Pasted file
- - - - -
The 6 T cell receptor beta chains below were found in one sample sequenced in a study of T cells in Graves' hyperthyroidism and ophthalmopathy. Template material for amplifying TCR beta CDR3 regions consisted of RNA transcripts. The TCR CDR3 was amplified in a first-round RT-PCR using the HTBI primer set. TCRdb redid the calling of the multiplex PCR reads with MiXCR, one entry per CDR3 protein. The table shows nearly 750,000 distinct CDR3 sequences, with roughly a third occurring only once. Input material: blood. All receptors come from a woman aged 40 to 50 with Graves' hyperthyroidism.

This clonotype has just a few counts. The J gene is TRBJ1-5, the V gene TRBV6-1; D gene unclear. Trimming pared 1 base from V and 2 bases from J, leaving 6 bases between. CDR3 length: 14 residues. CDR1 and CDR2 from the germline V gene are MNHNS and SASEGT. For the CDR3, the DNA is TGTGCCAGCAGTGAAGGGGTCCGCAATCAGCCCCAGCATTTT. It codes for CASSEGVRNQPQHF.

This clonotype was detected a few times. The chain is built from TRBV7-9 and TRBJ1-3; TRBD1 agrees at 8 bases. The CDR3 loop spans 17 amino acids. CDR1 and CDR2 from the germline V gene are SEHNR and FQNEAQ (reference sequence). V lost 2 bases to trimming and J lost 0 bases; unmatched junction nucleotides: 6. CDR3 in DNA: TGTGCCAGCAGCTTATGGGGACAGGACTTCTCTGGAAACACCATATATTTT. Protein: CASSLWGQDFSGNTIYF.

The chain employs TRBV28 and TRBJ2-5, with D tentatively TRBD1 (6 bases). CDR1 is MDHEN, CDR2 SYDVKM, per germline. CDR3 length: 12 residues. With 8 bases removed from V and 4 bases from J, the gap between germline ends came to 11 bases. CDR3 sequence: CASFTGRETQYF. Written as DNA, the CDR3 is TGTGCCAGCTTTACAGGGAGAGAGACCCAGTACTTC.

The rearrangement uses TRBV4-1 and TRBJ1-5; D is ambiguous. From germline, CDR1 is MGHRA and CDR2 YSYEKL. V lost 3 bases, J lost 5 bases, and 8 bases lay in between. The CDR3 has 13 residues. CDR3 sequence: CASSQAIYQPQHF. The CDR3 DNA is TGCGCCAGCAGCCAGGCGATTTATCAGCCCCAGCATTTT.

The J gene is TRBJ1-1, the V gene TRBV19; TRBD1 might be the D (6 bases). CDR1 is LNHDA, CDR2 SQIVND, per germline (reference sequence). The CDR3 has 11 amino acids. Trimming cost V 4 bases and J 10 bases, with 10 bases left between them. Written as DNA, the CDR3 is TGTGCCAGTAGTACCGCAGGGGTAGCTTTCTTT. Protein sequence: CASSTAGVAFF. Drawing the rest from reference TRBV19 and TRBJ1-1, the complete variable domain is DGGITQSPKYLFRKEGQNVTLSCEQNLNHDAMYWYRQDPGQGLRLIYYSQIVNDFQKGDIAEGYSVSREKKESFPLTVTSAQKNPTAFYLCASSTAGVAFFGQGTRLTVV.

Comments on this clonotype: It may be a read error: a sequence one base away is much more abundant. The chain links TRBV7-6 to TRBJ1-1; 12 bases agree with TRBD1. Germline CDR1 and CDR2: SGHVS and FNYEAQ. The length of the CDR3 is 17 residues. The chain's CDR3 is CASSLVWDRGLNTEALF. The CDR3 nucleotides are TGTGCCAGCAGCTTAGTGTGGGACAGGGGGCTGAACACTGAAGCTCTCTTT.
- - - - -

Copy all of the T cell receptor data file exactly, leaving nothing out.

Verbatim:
The 6 T cell receptor beta chains below were found in one sample sequenced in a study of T cells in Graves' hyperthyroidism and ophthalmopathy. Template material for amplifying TCR beta CDR3 regions consisted of RNA transcripts. The TCR CDR3 was amplified in a first-round RT-PCR using the HTBI primer set. TCRdb redid the calling of the multiplex PCR reads with MiXCR, one entry per CDR3 protein. The table shows nearly 750,000 distinct CDR3 sequences, with roughly a third occurring only once. Input material: blood. All receptors come from a woman aged 40 to 50 with Graves' hyperthyroidism.

This clonotype has just a few counts. The J gene is TRBJ1-5, the V gene TRBV6-1; D gene unclear. Trimming pared 1 base from V and 2 bases from J, leaving 6 bases between. CDR3 length: 14 residues. CDR1 and CDR2 from the germline V gene are MNHNS and SASEGT. For the CDR3, the DNA is TGTGCCAGCAGTGAAGGGGTCCGCAATCAGCCCCAGCATTTT. It codes for CASSEGVRNQPQHF.

This clonotype was detected a few times. The chain is built from TRBV7-9 and TRBJ1-3; TRBD1 agrees at 8 bases. The CDR3 loop spans 17 amino acids. CDR1 and CDR2 from the germline V gene are SEHNR and FQNEAQ (reference sequence). V lost 2 bases to trimming and J lost 0 bases; unmatched junction nucleotides: 6. CDR3 in DNA: TGTGCCAGCAGCTTATGGGGACAGGACTTCTCTGGAAACACCATATATTTT. Protein: CASSLWGQDFSGNTIYF.

The chain employs TRBV28 and TRBJ2-5, with D tentatively TRBD1 (6 bases). CDR1 is MDHEN, CDR2 SYDVKM, per germline. CDR3 length: 12 residues. With 8 bases removed from V and 4 bases from J, the gap between germline ends came to 11 bases. CDR3 sequence: CASFTGRETQYF. Written as DNA, the CDR3 is TGTGCCAGCTTTACAGGGAGAGAGACCCAGTACTTC.

The rearrangement uses TRBV4-1 and TRBJ1-5; D is ambiguous. From germline, CDR1 is MGHRA and CDR2 YSYEKL. V lost 3 bases, J lost 5 bases, and 8 bases lay in between. The CDR3 has 13 residues. CDR3 sequence: CASSQAIYQPQHF. The CDR3 DNA is TGCGCCAGCAGCCAGGCGATTTATCAGCCCCAGCATTTT.

The J gene is TRBJ1-1, the V gene TRBV19; TRBD1 might be the D (6 bases). CDR1 is LNHDA, CDR2 SQIVND, per germline (reference sequence). The CDR3 has 11 amino acids. Trimming cost V 4 bases and J 10 bases, with 10 bases left between them. Written as DNA, the CDR3 is TGTGCCAGTAGTACCGCAGGGGTAGCTTTCTTT. Protein sequence: CASSTAGVAFF. Drawing the rest from reference TRBV19 and TRBJ1-1, the complete variable domain is DGGITQSPKYLFRKEGQNVTLSCEQNLNHDAMYWYRQDPGQGLRLIYYSQIVNDFQKGDIAEGYSVSREKKESFPLTVTSAQKNPTAFYLCASSTAGVAFFGQGTRLTVV.

Comments on this clonotype: It may be a read error: a sequence one base away is much more abundant. The chain links TRBV7-6 to TRBJ1-1; 12 bases agree with TRBD1. Germline CDR1 and CDR2: SGHVS and FNYEAQ. The length of the CDR3 is 17 residues. The chain's CDR3 is CASSLVWDRGLNTEALF. The CDR3 nucleotides are TGTGCCAGCAGCTTAGTGTGGGACAGGGGGCTGAACACTGAAGCTCTCTTT.